Still On Lagos And The Menace Of Okada

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Nwonah Olubukonla

By Nwonah Olubukonla

In a bid to enforcing the extant laws in the State especially those bordering on environmental offences and restriction of operation of commercial Motorcyclist in certain routes of the city, the State Government recently impounded 4000 Okada Motorcycles which were taken to Olusosun Dumpsite, Ojota for crushing and recycling. This enforcement is ongoing and many more are being impounded daily.

Consequently, this news has generated a lot of controversial public discourse like “Why is Government banning Okada?”, “Is this the best option in this period of economic recession?”Etc. Coincidentally, this debate is all over the place; in commercial buses, motor parks, markets, homes, schools, offices, places of worship and of course in both the mainstream media and online platforms.

As I reflected over this matter, several questions came up in my mind: Why was Okada introduced in the first place? What are the benefits of this means of transportation? What are the hazards it posed to riders? Which outweighs the other, the benefits or the hazards? What efforts have been put in place by Lagos State Government before enforcing this ban?

Now, let’s critically analyze the issue, having these questions as guideline.

As a result of rapid urbanization and economic downturn in the Nigerian economy, cities like Lagos experienced sudden deterioration of road networks and intra-city public transportation became indescribably inadequate. In the 80s, unemployed youths took advantage of the use of Okada motorcycle, a swift means of transportation to convey passengers to their doorsteps and earn a living. Over time, his new line of business became more lucrative that the unemployed, both literate and illiterate, aspired to engage in it.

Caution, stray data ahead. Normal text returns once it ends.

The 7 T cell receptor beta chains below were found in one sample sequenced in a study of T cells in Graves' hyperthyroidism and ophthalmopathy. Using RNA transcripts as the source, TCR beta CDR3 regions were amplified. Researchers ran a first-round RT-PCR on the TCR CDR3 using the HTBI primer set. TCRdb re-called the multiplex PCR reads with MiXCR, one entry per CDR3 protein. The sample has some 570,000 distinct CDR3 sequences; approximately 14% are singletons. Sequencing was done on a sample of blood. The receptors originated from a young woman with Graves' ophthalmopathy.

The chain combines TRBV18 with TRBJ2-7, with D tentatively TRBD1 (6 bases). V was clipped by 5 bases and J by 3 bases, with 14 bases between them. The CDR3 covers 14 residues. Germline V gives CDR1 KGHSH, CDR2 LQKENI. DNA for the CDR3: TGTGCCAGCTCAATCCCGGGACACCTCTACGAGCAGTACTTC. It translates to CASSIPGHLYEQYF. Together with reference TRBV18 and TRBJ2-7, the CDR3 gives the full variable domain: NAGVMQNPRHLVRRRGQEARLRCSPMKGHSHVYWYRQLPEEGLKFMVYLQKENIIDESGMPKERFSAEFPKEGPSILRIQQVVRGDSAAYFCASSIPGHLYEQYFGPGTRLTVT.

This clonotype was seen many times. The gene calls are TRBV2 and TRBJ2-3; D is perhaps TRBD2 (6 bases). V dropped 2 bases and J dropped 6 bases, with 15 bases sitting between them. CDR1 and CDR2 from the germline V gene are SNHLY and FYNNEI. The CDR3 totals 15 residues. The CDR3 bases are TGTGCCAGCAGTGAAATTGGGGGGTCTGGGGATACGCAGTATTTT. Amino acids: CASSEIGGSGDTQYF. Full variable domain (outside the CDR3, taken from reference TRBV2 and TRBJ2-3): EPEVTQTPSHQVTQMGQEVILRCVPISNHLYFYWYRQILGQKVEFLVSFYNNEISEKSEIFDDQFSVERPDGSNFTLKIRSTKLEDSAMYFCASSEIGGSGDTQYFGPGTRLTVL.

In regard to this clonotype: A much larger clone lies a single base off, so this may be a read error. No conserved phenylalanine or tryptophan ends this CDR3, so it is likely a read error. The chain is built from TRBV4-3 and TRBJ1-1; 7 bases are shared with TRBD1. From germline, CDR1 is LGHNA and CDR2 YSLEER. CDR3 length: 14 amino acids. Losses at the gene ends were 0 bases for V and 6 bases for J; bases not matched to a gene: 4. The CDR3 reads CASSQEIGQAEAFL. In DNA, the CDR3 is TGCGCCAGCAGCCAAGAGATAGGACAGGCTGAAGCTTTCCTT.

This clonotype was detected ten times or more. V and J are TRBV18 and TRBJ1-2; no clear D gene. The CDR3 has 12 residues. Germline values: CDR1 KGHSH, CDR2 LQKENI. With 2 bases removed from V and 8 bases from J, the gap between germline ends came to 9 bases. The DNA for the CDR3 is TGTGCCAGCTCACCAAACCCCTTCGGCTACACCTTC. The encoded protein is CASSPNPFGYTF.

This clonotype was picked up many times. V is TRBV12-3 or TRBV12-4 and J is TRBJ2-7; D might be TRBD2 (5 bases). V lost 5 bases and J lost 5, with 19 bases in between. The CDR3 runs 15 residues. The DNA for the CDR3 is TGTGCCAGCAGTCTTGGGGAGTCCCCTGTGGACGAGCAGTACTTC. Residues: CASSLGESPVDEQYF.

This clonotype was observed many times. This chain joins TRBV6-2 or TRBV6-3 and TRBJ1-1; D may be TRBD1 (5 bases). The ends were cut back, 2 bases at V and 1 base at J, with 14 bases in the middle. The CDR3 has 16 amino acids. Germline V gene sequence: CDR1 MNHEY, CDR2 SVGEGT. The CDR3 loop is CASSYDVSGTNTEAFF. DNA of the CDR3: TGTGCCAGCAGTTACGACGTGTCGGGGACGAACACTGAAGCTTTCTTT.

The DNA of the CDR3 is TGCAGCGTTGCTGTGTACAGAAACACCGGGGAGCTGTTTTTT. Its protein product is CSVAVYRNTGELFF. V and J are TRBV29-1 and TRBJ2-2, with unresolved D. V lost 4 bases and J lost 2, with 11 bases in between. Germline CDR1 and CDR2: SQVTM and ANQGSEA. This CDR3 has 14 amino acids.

In order to ensure quick ride around town and avoid traffic gridlock, commuters don’t mind paying higher fare. Business is easily done through this means as little time is wasted on the road. Sometimes, couples about to wed have had to resort to Okada just to beat traffic

Unfortunately, the influx of Okada has brought a lot of issues in traffic control and management. The most crucial being that some of the riders are predominantly semi illiterates who do not pay needed attention to road signs, traffic lights in addition to not having consideration for other road users. Also, most riders are unlicensed and untrained. Some even start commercial riding after only few hours of training session. This deadly act increased vehicular accidents and complicated traffic congestion. According to the Road Traffic Collision Statistics for October 2016, motorcycle accidents accounted for 457 cases or 36 per cent of the total no of cases of accidents.

There have also been numerous incidents involving gang beatings, in which okada riders join forces and assault motorists after vehicular accidents. Fights have been known to escalate into pandemonium and vehicles are set on ablaze.